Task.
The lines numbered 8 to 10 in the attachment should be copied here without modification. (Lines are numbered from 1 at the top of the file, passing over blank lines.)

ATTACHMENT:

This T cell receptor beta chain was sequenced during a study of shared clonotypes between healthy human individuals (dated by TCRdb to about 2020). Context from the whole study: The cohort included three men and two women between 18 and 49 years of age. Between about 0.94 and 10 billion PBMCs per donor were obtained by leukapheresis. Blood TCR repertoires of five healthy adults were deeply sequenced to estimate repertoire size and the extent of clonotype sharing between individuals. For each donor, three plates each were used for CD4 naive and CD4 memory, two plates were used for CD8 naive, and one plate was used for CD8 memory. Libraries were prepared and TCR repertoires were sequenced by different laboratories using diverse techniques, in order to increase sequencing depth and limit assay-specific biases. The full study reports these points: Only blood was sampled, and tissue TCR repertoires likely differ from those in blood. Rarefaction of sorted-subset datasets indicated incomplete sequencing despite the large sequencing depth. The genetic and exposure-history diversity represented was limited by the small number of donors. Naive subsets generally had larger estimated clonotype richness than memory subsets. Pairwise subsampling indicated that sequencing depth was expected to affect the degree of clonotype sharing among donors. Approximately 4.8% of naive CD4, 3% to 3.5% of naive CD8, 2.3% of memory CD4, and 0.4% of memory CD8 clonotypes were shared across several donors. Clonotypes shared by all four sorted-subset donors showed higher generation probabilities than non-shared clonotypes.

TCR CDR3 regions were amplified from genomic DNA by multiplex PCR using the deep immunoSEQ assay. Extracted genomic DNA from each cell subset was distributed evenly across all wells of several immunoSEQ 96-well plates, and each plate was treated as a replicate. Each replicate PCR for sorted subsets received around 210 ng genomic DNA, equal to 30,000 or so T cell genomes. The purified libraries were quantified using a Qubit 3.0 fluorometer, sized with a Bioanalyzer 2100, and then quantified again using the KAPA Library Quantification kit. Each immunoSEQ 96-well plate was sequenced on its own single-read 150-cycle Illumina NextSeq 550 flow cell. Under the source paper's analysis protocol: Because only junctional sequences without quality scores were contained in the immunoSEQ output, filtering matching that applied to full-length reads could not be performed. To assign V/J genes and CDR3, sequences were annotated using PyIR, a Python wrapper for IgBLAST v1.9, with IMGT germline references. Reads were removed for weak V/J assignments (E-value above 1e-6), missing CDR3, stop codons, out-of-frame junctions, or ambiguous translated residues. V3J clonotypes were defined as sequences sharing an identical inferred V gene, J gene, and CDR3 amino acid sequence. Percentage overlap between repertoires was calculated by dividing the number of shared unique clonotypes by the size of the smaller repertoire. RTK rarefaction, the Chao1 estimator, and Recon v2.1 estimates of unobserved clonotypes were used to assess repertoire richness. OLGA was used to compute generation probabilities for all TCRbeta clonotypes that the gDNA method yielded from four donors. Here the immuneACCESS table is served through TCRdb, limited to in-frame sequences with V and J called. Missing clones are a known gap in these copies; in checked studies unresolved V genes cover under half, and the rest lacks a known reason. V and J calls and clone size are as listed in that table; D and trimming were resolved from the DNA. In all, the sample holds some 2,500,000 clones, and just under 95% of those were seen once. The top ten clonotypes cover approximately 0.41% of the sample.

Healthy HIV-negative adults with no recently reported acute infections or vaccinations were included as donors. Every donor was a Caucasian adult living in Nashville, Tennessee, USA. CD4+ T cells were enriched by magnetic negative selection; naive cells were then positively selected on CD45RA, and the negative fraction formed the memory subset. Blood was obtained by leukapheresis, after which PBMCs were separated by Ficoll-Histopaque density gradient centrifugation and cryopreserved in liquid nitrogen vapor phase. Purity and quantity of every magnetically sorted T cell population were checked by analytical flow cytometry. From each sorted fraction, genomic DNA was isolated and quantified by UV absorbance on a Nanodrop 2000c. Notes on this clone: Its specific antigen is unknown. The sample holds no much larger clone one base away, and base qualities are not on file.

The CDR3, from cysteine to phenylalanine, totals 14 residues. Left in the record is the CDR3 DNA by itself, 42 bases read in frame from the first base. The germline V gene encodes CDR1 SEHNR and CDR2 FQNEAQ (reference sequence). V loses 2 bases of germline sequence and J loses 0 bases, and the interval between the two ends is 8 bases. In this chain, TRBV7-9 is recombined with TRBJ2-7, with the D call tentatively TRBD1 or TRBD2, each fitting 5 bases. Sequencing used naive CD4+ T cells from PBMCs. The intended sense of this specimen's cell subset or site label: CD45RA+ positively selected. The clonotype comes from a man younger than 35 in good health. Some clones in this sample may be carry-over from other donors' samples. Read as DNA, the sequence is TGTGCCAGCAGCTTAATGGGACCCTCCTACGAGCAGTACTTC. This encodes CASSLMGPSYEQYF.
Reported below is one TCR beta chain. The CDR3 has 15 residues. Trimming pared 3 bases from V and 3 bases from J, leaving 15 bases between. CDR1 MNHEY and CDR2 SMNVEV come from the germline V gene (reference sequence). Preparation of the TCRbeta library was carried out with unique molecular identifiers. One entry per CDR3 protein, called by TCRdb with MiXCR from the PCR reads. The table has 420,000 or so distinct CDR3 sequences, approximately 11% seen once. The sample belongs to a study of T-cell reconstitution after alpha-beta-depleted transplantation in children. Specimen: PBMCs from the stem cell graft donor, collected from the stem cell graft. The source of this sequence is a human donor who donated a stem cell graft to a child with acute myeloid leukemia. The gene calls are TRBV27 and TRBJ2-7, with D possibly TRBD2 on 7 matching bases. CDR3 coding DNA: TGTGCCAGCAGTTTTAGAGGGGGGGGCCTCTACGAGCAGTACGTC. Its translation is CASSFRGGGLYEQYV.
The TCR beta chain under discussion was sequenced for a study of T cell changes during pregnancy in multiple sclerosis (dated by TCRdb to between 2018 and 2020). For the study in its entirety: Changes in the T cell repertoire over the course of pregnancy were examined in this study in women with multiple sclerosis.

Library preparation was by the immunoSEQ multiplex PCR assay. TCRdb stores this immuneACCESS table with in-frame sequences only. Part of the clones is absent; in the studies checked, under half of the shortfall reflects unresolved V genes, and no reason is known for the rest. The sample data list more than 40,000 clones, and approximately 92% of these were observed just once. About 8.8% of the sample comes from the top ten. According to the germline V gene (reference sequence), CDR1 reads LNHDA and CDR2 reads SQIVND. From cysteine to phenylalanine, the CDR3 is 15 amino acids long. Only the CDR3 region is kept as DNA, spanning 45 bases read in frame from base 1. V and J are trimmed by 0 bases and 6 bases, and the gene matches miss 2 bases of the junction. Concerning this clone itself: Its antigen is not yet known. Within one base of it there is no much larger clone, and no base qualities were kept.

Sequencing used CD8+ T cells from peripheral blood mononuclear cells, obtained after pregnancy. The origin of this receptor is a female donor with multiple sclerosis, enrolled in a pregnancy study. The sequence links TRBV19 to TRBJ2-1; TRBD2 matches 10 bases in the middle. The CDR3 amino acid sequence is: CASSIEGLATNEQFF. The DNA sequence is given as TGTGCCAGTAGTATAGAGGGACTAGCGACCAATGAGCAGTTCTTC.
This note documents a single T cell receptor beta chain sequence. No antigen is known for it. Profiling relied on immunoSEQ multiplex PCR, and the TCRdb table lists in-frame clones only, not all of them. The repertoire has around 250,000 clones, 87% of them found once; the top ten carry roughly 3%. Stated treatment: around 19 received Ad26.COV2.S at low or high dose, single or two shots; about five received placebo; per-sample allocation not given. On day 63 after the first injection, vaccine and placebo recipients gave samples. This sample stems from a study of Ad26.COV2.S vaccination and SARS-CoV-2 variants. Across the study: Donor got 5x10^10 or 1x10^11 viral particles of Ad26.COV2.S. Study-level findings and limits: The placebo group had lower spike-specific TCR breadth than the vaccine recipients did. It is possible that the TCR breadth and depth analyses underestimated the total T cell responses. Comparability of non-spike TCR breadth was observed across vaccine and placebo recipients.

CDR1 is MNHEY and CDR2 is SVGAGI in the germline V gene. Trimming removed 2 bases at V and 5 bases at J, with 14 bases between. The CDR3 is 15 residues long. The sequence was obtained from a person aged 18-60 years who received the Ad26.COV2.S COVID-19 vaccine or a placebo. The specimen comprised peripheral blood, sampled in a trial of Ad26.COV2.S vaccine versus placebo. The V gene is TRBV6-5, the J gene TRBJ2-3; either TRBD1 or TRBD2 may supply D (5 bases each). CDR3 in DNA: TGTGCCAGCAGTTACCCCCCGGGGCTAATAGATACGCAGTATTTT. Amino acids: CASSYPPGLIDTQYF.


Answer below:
Sequencing used CD8+ T cells from peripheral blood mononuclear cells, obtained after pregnancy. The origin of this receptor is a female donor with multiple sclerosis, enrolled in a pregnancy study. The sequence links TRBV19 to TRBJ2-1; TRBD2 matches 10 bases in the middle. The CDR3 amino acid sequence is: CASSIEGLATNEQFF. The DNA sequence is given as TGTGCCAGTAGTATAGAGGGACTAGCGACCAATGAGCAGTTCTTC.
This note documents a single T cell receptor beta chain sequence. No antigen is known for it. Profiling relied on immunoSEQ multiplex PCR, and the TCRdb table lists in-frame clones only, not all of them. The repertoire has around 250,000 clones, 87% of them found once; the top ten carry roughly 3%. Stated treatment: around 19 received Ad26.COV2.S at low or high dose, single or two shots; about five received placebo; per-sample allocation not given. On day 63 after the first injection, vaccine and placebo recipients gave samples. This sample stems from a study of Ad26.COV2.S vaccination and SARS-CoV-2 variants. Across the study: Donor got 5x10^10 or 1x10^11 viral particles of Ad26.COV2.S. Study-level findings and limits: The placebo group had lower spike-specific TCR breadth than the vaccine recipients did. It is possible that the TCR breadth and depth analyses underestimated the total T cell responses. Comparability of non-spike TCR breadth was observed across vaccine and placebo recipients.

CDR1 is MNHEY and CDR2 is SVGAGI in the germline V gene. Trimming removed 2 bases at V and 5 bases at J, with 14 bases between. The CDR3 is 15 residues long. The sequence was obtained from a person aged 18-60 years who received the Ad26.COV2.S COVID-19 vaccine or a placebo. The specimen comprised peripheral blood, sampled in a trial of Ad26.COV2.S vaccine versus placebo. The V gene is TRBV6-5, the J gene TRBJ2-3; either TRBD1 or TRBD2 may supply D (5 bases each). CDR3 in DNA: TGTGCCAGCAGTTACCCCCCGGGGCTAATAGATACGCAGTATTTT. Amino acids: CASSYPPGLIDTQYF.